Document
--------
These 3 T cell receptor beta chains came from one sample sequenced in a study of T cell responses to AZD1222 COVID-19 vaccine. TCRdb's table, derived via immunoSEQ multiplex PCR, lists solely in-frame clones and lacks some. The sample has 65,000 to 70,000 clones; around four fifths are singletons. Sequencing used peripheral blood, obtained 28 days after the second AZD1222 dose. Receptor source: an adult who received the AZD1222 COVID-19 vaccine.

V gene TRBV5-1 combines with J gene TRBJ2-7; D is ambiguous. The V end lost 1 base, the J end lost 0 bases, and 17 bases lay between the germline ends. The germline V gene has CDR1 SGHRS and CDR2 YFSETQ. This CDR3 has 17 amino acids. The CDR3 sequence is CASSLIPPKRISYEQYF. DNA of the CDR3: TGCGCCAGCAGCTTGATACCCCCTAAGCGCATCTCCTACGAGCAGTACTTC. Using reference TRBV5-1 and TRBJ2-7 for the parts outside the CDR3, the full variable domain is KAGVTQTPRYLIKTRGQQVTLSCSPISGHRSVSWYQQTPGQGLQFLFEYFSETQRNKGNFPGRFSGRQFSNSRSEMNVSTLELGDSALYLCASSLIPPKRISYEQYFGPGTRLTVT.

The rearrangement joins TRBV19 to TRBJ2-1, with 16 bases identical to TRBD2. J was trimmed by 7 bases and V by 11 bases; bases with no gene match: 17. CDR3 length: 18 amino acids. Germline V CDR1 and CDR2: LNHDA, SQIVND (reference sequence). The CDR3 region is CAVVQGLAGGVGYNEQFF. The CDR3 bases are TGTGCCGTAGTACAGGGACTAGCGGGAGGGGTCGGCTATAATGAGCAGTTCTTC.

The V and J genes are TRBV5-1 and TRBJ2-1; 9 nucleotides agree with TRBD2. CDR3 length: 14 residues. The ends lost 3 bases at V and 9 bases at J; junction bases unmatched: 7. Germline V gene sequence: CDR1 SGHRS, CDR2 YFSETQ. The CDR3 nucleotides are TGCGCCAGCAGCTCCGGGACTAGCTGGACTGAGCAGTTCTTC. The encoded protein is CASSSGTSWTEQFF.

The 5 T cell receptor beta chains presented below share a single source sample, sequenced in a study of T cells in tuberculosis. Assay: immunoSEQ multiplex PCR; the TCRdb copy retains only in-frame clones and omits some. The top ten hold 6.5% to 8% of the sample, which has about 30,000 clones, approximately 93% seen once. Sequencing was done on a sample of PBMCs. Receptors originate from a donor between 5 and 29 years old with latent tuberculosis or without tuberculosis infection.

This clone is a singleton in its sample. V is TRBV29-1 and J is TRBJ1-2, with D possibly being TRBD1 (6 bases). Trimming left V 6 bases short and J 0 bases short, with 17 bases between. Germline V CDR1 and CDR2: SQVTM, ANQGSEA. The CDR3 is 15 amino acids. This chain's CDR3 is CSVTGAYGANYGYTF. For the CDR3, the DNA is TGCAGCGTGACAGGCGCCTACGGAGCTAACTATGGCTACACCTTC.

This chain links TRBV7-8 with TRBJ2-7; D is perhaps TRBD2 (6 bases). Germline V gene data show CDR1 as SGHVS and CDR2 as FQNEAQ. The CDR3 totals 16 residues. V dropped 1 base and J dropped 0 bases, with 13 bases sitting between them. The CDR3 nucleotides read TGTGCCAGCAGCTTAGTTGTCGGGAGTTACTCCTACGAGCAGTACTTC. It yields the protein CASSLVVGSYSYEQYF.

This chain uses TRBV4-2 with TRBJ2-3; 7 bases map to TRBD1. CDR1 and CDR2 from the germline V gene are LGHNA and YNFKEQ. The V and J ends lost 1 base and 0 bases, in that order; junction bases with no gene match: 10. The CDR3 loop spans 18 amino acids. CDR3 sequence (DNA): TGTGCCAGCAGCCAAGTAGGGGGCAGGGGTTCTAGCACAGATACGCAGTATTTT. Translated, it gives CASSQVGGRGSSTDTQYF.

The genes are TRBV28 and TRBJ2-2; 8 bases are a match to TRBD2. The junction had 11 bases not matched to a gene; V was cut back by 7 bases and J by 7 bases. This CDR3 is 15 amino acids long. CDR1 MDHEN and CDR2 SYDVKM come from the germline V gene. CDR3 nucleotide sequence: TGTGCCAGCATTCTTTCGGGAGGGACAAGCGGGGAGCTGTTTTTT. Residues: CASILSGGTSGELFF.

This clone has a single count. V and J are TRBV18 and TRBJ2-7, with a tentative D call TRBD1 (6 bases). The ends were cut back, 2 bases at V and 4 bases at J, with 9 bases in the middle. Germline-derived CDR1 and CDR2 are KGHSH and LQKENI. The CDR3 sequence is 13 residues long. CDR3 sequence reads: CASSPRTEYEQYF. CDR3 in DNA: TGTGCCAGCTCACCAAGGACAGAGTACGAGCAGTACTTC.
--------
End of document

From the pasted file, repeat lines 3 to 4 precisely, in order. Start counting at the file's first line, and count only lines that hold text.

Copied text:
The rearrangement joins TRBV19 to TRBJ2-1, with 16 bases identical to TRBD2. J was trimmed by 7 bases and V by 11 bases; bases with no gene match: 17. CDR3 length: 18 amino acids. Germline V CDR1 and CDR2: LNHDA, SQIVND (reference sequence). The CDR3 region is CAVVQGLAGGVGYNEQFF. The CDR3 bases are TGTGCCGTAGTACAGGGACTAGCGGGAGGGGTCGGCTATAATGAGCAGTTCTTC.

The V and J genes are TRBV5-1 and TRBJ2-1; 9 nucleotides agree with TRBD2. CDR3 length: 14 residues. The ends lost 3 bases at V and 9 bases at J; junction bases unmatched: 7. Germline V gene sequence: CDR1 SGHRS, CDR2 YFSETQ. The CDR3 nucleotides are TGCGCCAGCAGCTCCGGGACTAGCTGGACTGAGCAGTTCTTC. The encoded protein is CASSSGTSWTEQFF.